By Sabrina Tavernise
New York Timestwincities.com
April 10, 2012
WASHINGTON - A study by the Agriculture Department has found that food stamps, one of the country's largest social safety net programs, reduced the poverty rate substantially during the recession.
The Supplemental Nutrition Assistance Program, or SNAP, reduced the poverty rate nearly 8 percent in 2009, the most recent year included in the study, a significant impact for a social program whose effects often go unnoticed by policymakers.
"SNAP plays a crucial, but often underappreciated, role in alleviating poverty," said Stacy Dean, an expert on the program with the Center for Budget and Policy Priorities, a Washington-based research group that focuses on social programs and budget policy.
Enrollment in the food stamp program grew dramatically during the recession and immediately after, rising 45 percent from January 2009 to this January, according to the USDA website.
The stimulus package pushed by President Barack Obama and enacted by Congress significantly boosted funding for the program as a temporary relief for families who had fallen on hard times in the recession.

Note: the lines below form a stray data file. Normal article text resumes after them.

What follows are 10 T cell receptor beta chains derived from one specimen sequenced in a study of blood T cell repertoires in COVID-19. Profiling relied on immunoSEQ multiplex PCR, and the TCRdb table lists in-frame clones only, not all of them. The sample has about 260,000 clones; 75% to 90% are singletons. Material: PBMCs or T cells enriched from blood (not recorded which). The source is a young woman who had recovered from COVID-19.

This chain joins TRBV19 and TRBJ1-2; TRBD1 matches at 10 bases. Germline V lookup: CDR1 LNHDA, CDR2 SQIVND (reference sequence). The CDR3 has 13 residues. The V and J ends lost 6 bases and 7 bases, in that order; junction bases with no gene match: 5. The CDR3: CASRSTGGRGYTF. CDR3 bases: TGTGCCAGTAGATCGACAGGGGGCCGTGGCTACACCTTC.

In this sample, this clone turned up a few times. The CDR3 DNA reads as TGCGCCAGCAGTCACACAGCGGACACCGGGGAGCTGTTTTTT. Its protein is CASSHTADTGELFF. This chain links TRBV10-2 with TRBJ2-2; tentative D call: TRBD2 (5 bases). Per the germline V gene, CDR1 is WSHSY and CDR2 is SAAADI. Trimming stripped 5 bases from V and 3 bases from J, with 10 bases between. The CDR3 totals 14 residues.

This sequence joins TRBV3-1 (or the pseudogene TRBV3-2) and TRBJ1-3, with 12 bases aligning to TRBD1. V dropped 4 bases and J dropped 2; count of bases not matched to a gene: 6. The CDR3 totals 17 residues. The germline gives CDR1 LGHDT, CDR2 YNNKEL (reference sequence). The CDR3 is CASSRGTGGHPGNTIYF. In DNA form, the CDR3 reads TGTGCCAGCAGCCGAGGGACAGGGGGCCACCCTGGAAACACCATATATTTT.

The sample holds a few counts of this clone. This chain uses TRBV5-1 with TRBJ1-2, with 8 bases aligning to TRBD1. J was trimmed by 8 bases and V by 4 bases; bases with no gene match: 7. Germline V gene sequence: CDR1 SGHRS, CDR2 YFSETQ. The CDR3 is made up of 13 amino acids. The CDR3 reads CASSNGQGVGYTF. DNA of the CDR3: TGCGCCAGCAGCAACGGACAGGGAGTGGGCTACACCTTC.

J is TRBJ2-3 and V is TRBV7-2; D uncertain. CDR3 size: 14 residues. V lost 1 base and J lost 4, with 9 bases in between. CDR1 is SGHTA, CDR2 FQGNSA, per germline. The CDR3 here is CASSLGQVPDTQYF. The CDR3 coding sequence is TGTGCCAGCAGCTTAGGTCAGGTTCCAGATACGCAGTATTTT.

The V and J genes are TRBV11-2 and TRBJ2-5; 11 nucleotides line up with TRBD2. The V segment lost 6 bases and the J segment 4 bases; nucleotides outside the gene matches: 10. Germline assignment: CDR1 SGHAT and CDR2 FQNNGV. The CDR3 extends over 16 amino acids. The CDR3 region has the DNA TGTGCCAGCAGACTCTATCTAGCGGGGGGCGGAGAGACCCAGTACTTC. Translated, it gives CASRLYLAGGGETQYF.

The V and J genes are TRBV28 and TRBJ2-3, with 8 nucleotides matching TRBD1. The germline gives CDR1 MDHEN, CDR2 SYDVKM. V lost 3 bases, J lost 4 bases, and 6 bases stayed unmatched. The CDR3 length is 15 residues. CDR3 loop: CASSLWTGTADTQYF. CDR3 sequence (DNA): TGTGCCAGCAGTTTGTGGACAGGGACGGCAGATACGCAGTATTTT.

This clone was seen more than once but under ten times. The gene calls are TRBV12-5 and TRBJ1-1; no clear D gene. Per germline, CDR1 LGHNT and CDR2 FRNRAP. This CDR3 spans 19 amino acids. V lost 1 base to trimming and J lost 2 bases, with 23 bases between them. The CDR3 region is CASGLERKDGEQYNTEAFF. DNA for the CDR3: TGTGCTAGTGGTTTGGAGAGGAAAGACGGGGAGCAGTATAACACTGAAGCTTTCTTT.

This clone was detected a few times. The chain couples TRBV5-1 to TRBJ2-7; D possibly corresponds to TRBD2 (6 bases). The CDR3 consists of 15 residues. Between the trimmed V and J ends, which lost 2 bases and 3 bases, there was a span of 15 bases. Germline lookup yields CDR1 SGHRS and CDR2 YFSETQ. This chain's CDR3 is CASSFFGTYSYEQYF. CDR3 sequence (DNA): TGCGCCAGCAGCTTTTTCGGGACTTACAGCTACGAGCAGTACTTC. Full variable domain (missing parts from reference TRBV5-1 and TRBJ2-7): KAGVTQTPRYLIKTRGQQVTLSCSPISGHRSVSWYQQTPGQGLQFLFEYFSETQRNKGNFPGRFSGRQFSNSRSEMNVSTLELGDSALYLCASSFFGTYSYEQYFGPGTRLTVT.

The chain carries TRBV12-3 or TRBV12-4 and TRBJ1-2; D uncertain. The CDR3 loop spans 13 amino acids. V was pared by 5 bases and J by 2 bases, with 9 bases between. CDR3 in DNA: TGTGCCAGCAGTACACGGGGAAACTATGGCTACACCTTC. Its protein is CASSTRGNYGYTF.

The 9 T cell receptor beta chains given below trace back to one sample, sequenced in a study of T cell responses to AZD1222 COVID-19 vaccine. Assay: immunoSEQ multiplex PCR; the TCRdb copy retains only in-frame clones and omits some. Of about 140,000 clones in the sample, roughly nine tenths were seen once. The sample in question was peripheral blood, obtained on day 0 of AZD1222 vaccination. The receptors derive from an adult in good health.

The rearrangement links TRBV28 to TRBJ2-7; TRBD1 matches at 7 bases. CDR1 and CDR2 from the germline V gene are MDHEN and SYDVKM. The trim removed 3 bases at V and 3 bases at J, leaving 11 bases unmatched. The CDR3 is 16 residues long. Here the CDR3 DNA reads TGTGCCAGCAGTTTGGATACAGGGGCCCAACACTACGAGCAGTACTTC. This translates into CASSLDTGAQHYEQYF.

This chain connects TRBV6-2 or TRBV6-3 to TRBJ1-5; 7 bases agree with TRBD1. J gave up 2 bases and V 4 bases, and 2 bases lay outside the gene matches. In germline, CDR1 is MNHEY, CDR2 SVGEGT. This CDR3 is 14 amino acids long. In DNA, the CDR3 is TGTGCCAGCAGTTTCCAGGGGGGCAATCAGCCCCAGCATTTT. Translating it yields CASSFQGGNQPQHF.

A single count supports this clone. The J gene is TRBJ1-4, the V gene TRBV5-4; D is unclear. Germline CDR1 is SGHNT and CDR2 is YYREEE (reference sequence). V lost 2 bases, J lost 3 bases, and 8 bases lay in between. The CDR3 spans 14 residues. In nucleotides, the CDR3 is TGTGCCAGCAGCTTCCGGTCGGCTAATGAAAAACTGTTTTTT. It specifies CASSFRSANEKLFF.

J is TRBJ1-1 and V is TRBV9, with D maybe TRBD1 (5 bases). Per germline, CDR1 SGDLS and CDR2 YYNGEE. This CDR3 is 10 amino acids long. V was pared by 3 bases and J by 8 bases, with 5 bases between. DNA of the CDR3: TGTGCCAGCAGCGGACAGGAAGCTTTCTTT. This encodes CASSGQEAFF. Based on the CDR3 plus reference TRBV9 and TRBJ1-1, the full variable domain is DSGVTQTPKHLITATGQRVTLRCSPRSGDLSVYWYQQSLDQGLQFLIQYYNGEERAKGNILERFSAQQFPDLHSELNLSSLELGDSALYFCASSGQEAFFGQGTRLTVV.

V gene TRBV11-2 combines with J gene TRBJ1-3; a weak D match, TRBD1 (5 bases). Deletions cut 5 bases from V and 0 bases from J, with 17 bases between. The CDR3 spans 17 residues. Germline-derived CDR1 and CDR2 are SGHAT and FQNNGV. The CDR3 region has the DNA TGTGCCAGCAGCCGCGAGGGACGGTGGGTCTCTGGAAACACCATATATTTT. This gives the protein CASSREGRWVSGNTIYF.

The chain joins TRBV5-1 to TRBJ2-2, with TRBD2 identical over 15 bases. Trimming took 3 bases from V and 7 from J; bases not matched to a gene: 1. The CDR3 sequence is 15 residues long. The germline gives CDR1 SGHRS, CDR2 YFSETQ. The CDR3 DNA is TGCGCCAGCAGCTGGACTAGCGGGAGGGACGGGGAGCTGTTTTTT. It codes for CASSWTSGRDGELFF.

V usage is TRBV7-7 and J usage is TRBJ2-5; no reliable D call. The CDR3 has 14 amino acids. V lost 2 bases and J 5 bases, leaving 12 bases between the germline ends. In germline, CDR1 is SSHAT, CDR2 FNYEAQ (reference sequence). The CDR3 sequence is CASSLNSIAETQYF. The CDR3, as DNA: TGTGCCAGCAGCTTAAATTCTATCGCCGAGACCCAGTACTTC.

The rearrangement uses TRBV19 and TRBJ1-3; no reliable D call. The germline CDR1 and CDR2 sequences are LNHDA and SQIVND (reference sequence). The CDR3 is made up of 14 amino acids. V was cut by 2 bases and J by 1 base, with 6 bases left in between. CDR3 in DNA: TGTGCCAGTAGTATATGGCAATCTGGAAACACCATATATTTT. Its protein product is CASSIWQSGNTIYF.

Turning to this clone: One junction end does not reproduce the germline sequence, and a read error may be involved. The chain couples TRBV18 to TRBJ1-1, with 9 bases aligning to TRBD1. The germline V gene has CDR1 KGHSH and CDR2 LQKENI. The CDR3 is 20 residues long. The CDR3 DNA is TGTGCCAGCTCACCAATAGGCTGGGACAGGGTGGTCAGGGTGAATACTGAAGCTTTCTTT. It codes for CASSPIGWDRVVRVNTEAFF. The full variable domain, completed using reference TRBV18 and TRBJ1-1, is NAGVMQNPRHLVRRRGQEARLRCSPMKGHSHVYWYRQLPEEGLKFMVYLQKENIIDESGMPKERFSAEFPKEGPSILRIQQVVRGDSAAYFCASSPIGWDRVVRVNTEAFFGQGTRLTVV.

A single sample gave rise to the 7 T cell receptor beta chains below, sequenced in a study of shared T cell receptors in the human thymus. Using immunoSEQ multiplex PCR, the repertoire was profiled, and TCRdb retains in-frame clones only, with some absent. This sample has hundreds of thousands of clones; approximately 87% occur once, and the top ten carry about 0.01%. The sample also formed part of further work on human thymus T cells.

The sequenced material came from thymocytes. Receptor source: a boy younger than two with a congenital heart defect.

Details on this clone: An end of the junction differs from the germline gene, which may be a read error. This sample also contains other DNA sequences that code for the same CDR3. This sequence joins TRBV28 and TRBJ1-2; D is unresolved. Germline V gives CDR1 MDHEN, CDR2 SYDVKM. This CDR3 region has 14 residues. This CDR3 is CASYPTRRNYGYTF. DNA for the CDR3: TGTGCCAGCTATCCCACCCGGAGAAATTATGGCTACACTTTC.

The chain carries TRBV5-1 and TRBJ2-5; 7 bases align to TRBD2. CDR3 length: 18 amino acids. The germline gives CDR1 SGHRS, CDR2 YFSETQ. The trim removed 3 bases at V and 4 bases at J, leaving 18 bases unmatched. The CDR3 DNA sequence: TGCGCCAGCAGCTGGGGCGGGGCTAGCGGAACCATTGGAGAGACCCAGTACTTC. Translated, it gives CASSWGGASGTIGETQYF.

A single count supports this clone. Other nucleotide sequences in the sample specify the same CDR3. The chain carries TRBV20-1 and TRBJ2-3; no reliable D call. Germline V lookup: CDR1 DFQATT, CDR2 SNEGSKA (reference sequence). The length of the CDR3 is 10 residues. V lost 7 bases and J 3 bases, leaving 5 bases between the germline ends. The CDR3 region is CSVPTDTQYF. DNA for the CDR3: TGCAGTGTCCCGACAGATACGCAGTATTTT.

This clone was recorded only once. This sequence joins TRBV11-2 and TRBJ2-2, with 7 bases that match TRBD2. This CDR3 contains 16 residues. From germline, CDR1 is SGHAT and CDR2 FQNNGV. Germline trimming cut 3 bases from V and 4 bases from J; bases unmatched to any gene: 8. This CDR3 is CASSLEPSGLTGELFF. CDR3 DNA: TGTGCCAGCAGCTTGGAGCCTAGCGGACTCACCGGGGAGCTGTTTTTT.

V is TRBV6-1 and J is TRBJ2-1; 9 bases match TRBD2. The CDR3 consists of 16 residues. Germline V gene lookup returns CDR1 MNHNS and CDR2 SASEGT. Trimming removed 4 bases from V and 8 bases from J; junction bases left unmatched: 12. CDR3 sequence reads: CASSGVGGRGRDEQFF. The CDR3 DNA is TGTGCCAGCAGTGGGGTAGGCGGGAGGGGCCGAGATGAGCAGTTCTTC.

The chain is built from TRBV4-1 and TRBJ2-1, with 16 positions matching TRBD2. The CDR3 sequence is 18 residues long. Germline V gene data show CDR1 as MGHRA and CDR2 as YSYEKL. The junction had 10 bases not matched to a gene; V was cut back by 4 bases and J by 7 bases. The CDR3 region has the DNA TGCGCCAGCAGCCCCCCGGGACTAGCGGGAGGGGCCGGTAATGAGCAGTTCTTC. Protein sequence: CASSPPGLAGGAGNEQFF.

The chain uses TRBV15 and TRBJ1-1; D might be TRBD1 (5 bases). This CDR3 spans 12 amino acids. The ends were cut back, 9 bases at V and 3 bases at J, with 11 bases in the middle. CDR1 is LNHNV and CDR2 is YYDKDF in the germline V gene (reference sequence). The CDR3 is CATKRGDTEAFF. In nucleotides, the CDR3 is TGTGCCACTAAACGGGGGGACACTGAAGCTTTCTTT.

But the steady rise tapered off in January, when enrollment was down slightly from December, a change that Dean said could signal that the recovery was having an effect even among poor families.
In a year of elections and rising budget pressures, social programs such as food stamps are coming under increased scrutiny from Republican legislators, who argue that they create a kind of entitlement society.
In an email to supporters Monday, April 9, Rep. Allen West, R-Fla., called the increase in food stamps a "highly disturbing trend."
He said he had seen a sign outside a gas station in his district alerting customers that food stamps are accepted.
"This is not something we should be proud to promote," he said.